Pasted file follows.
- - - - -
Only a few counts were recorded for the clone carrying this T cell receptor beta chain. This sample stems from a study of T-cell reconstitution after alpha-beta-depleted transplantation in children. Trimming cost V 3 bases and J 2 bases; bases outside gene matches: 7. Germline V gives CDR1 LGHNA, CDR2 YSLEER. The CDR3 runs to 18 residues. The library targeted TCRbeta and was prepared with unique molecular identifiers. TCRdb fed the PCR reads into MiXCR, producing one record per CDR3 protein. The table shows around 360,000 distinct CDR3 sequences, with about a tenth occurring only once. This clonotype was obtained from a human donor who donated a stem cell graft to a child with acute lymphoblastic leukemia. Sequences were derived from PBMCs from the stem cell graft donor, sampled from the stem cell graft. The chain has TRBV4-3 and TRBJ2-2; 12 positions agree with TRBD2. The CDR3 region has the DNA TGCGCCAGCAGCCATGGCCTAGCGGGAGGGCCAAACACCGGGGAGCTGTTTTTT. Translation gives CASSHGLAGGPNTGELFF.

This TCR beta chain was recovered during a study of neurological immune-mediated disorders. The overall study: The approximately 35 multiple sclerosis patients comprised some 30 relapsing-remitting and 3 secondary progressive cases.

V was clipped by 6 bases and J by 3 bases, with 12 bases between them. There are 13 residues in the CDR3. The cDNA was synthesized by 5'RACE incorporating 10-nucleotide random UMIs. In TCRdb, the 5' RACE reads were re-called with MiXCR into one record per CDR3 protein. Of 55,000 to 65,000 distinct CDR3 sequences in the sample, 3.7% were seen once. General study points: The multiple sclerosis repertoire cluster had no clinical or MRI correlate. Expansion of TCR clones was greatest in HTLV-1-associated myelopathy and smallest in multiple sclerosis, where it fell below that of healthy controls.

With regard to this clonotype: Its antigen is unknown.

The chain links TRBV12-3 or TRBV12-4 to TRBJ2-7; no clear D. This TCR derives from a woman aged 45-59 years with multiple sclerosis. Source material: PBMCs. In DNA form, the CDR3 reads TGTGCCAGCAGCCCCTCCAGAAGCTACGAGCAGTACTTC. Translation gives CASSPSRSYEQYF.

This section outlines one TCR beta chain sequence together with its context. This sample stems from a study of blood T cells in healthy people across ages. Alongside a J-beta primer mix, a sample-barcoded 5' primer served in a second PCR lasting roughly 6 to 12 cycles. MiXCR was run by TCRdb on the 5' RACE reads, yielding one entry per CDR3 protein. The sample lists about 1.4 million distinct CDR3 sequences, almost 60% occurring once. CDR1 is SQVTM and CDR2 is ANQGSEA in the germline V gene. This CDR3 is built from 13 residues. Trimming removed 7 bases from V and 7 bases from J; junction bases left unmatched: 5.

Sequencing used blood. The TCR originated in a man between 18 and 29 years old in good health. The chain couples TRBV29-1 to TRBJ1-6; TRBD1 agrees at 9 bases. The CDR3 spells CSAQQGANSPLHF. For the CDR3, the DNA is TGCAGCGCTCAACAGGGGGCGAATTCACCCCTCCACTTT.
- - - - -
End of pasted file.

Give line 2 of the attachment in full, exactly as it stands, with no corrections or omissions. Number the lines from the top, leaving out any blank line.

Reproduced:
This TCR beta chain was recovered during a study of neurological immune-mediated disorders. The overall study: The approximately 35 multiple sclerosis patients comprised some 30 relapsing-remitting and 3 secondary progressive cases.